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9 May 2018, 15:17 | Updated: 7 June 2018, 17:00
A potentially dangerous craze is spreading across playgrounds as children are daring each other to take part in the 'deodorant challenge.'
The 'game' involves spraying deodorant onto someone else for as long as possible - and is resulting in youngsters needing skin grafts to repair the damage.
One mum has taken to Facebook to show the injuries that his daughter, who is in year 10, still has on her arms three weeks on.
The angered parent wrote: "I seldom rarely do this, but on this occasion, I would like this post spread wide and far.
"For any parents who have children, please, please sit them down and show them these pictures.. These are the damaging results of something known as 'The Deodorant Challenge' which is currently doing the rounds in Yate and literally involves spraying deodorant on to someone else for as long as possible.
"It's that simple and results in severe secondary burns. The pictures below are that of my Year 10 daughter's arm THREE WEEKS ON which may still as yet require a skin graft..."
Jamie revealed that her daughter now has to have weekly check-ups at the surgery to assess the burn.
It seems that this new playground trend isn't just confined to the area of Yate; after sharing her Facebook post, many other parents responded expressing that their children were also experiencing the same thing.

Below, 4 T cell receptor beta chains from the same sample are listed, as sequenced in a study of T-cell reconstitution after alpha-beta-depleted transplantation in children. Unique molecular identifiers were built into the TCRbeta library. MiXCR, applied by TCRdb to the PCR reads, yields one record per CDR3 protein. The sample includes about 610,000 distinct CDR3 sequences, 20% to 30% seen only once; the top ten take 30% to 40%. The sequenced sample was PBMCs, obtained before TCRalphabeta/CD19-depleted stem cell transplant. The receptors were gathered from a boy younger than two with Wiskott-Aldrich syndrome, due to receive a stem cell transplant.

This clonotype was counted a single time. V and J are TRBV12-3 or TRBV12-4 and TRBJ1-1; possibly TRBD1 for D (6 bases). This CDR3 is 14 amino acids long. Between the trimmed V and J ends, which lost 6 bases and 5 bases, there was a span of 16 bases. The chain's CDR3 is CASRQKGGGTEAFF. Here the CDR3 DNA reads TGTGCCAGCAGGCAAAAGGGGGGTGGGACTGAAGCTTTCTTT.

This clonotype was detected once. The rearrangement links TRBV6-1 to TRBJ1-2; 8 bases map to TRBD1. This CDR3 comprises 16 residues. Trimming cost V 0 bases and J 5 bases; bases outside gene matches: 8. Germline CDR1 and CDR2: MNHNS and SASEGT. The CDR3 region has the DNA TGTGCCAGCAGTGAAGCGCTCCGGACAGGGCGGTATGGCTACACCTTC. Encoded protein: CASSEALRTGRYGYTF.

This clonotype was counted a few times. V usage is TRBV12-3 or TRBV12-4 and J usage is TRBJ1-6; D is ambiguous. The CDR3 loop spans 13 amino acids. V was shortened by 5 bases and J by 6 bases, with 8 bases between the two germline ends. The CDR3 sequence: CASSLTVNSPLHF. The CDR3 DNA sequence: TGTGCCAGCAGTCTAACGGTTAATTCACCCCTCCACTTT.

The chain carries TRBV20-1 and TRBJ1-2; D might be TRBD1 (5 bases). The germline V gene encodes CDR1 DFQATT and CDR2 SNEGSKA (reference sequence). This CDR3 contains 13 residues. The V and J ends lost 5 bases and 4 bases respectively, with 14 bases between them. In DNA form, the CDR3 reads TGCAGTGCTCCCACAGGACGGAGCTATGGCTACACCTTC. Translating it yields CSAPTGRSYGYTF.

One user wrote: "They're doing it with asthma inhalers also, my daughter got burnt 2 weeks ago", whilst another put: "My eldest son did this when he was in secondary school and it went really bad. I hope your child recovers quickly."
One added: "Your poor daughter - I hope it clears up and she doesn’t need a graft. I will be showing this to my 11-year-old son and explaining the dangers."
Many others promptly tagged their teenage children in the post to serve as a warning not to partake in the 'game.'
Experts are advising that if your child ends up with a deodorant burn, you should seek help immediately to ensure minimal scarring in the long term. The University of Utah advises that a fresh burn should be washed with warm water, which will remove any residue from the chemical in the deodorant, and then a visit to the doctor to assess the severity of the injury.
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